Sales
6.8
11.3
-4.5
Increasing
4
32.1
42.5
25.3
Employment
6.7
3.5
+3.2
Increasing
16
14.3
78.1
7.6
Part-time employment
1.5
-2.9
+4.4
Increasing
1
9.2
83.1
7.7
Hours worked
0.7
4.4
-3.7
Increasing
5
11.9
76.9
11.2
Wages and benefits
8.6
5.7
+2.9
Increasing
27
14.8
79.0
6.2
Input prices
25.5
16.8
+8.7
Increasing
28
29.7
66.1
4.2
Selling prices
20.2
6.2
+14.0
Increasing
4
24.6
71.0
4.4
Capital expenditures
-1.5
12.8
-14.3
Decreasing
1
13.0
72.5
14.5
Inventories
14.7
18.6
-3.9
Increasing
17
31.4
51.9
16.7
Companywide Retail Activity
Sales
10.5
13.8
-3.3
Increasing
18
32.8
44.9
22.3
Internet sales
8.4
8.0
+0.4
Increasing
4
16.7
75.0
8.3
Catalog sales
-10.9
-2.3
-8.6
Decreasing
2
4.3
80.4
15.2
General Business Conditions, Retail
Current (versus previous month)
Indicator Nov
Index
Oct
Index
Change Indicator
Direction*
Trend**
(months)
%
Reporting
Improved
%
Reporting
No Change
%
Reporting
Worsened
Company outlook
3.2
8.5
-5.3
Improving
4
23.7
55.8
20.5
General business activity
7.8
13.2
-5.4
Improving
4
28.7
50.4
20.9
Business Indicators Relating to Facilities and Products in Texas, Retail
Future (six months ahead)
Indicator Nov
Index
Oct
Index
Change Indicator
Direction*
Trend**
(months)
%
Reporting
Increase
%
Reporting
No Change
%
Reporting
Decrease
Retail Activity in Texas
Sales
42.1
45.3
-3.2
Increasing
45
54.3
33.5
12.2
Employment
18.8
21.6
-2.8
Increasing
35
31.3
56.3
12.5
Part-time employment
-1.5
2.8
-4.3
Decreasing
1
8.3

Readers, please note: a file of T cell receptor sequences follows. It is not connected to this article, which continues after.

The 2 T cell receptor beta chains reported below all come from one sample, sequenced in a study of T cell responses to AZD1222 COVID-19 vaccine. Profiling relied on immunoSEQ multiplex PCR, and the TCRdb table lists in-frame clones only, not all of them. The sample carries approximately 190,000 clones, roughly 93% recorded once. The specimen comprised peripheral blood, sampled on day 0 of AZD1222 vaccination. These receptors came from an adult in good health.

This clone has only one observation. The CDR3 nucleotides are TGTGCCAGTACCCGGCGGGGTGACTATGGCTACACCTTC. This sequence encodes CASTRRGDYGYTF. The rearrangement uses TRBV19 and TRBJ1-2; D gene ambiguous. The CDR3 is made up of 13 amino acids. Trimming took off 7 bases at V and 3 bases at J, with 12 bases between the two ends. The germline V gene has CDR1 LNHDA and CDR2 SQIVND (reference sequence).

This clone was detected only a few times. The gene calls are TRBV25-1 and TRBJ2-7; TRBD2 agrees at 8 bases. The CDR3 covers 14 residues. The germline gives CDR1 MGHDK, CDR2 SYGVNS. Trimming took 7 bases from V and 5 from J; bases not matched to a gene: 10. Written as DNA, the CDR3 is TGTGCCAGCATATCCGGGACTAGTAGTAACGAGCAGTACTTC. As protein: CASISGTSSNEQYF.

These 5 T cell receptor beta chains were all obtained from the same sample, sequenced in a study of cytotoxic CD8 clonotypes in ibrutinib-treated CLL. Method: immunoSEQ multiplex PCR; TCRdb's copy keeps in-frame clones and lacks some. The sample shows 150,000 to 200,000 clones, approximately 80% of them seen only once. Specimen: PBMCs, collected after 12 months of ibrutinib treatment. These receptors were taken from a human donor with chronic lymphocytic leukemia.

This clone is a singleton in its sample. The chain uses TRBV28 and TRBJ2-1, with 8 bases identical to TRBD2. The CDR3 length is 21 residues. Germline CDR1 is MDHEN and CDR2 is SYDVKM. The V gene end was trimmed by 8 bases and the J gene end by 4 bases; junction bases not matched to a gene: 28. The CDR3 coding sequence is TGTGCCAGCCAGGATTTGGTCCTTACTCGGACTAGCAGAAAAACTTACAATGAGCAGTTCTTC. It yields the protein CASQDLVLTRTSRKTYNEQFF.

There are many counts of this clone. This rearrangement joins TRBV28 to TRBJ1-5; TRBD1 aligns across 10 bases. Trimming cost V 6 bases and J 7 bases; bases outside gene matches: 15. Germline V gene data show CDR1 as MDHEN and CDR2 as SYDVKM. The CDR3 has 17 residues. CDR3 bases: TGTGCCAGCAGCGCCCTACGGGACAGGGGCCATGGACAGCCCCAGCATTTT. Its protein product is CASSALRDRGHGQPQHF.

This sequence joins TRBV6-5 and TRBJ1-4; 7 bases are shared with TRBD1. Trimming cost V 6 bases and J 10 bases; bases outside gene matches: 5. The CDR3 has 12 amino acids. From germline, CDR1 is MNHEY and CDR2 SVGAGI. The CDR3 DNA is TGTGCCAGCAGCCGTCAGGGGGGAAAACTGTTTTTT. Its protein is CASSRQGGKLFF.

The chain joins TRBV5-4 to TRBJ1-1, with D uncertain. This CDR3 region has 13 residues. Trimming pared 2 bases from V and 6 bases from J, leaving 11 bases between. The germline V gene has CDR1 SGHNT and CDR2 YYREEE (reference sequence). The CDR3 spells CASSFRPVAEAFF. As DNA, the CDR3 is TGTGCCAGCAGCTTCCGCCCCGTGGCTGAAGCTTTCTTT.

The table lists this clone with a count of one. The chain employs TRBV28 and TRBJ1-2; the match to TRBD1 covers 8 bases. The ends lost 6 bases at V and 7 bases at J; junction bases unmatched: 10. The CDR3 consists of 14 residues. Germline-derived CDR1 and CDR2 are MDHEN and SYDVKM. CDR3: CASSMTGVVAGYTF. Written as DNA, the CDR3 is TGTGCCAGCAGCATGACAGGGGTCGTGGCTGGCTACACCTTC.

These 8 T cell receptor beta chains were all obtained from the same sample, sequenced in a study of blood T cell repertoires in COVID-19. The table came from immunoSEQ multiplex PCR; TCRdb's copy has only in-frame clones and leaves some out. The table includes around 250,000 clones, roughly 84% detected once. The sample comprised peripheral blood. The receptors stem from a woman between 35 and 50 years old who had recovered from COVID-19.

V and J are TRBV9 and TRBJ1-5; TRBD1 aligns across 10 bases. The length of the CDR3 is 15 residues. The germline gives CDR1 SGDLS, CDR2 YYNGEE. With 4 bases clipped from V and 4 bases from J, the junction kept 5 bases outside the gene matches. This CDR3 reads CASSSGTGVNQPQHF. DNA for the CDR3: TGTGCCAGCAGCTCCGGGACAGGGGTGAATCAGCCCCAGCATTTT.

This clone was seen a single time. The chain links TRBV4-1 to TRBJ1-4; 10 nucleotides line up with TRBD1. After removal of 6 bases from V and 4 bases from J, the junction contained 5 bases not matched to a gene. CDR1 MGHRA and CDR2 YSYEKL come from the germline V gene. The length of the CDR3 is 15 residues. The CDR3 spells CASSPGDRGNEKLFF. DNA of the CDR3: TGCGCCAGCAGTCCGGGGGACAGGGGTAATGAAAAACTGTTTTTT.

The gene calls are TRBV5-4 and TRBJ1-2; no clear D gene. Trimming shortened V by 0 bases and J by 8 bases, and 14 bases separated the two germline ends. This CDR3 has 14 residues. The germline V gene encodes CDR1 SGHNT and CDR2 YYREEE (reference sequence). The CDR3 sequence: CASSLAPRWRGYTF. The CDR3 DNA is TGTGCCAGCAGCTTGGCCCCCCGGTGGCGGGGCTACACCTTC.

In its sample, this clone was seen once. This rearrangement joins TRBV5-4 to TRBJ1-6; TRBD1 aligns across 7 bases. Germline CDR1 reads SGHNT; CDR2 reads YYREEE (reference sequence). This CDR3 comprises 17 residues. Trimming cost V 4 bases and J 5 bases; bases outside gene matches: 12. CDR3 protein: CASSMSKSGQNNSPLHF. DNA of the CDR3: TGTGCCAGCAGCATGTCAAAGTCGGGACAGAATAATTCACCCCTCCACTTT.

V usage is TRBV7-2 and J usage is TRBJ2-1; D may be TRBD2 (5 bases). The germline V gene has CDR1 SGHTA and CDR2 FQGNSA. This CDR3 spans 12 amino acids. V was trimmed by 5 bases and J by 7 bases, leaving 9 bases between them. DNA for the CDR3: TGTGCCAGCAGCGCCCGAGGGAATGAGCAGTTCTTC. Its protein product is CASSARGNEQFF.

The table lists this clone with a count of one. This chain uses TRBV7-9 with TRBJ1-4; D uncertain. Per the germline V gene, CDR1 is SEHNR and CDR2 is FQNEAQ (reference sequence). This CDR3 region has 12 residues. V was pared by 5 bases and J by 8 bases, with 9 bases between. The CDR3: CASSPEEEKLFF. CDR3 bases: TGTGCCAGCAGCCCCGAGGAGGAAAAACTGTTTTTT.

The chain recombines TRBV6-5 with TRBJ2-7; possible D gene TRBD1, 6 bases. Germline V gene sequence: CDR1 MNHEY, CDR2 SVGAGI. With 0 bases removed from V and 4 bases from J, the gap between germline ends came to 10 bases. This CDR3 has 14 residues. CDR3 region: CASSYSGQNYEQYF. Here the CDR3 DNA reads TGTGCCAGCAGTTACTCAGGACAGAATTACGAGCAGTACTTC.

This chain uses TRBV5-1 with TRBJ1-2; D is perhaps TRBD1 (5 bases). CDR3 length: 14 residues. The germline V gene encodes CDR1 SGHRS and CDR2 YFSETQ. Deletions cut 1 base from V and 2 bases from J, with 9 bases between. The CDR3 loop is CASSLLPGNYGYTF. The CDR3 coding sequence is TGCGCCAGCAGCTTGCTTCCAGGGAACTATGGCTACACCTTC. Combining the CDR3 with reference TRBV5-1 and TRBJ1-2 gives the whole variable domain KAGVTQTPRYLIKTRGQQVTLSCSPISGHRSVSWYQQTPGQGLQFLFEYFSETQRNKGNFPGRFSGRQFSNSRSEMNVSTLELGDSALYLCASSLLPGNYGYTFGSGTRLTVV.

81.9
9.8
Hours worked
8.4
5.8
+2.6
Increasing
38
17.3
73.8
8.9
Wages and benefits
29.7
33.2
-3.5
Increasing
47
38.4
52.9
8.7
Input prices
52.3
40.0
+12.3
Increasing
43
56.9
38.5
4.6
Selling prices
38.5
32.3
+6.2
Increasing
43
46.2
46.2
7.7
Capital expenditures
13.8
8.1
+5.7
Increasing
20
29.2
55.4
15.4
Inventories
13.1
19.4
-6.3
Increasing
36
29.6
53.9
16.5
Companywide Retail Activity
Sales
42.1
39.5
+2.6
Increasing
44
52.4
37.3
10.3
Internet sales
31.1
21.8
+9.3
Increasing
44
33.3
64.4
2.2
Catalog sales
13.9
20.0
-6.1
Increasing
2
18.6
76.7
4.7
General Business Conditions, Retail
Future (six months ahead)
Indicator Nov
Index
Oct
Index
Change Indicator
Direction*
Trend**
(months)
%
Reporting
Improved
%
Reporting
No Change
%
Reporting
Worsened
Company outlook
12.9
24.3
-11.4
Improving
43
31.6
49.6
18.7
General business activity
10.2
22.0
-11.8
Improving
14
29.4
51.4
19.2

*Indicator direction refers to this month's index. If index is positive (negative), indicator is increasing (decreasing) or improving (worsening). If zero, indicator is unchanged.
**Number of months moving in current direction.
Data have been seasonally adjusted as necessary.

Texas Service Sector Outlook Survey

November 27, 2012

TSSOS Chart

Downloadable TSSOS chart: Low-res (72 dpi) | Hi-res (300 dpi)

 

Texas Retail Outlook Survey

November 27, 2012

TSSOS Chart

Downloadable TROS chart: Low-res (72 dpi) | Hi-res (300 dpi)

Texas Service Sector Outlook Survey

November 27, 2012

Comments from Survey Respondents

These comments are from respondents' completed surveys and have been edited for publication.

Pipeline Transportation

  • The major change for our company during this period is a strategic redirection away from more volatile businesses toward more stable businesses. Therefore, overall revenue declines, but profitability increases. We are also increasing capital spending on the more stable business lines.

Support Activities for Transportation

  • Declining international trade continues to depress business activity.

Publishing Industries (except Internet)

  • The results of the election—nationally and statewide—do not create any cause for caution. However, what the Congress does with the fiscal cliff creates some reservations right now.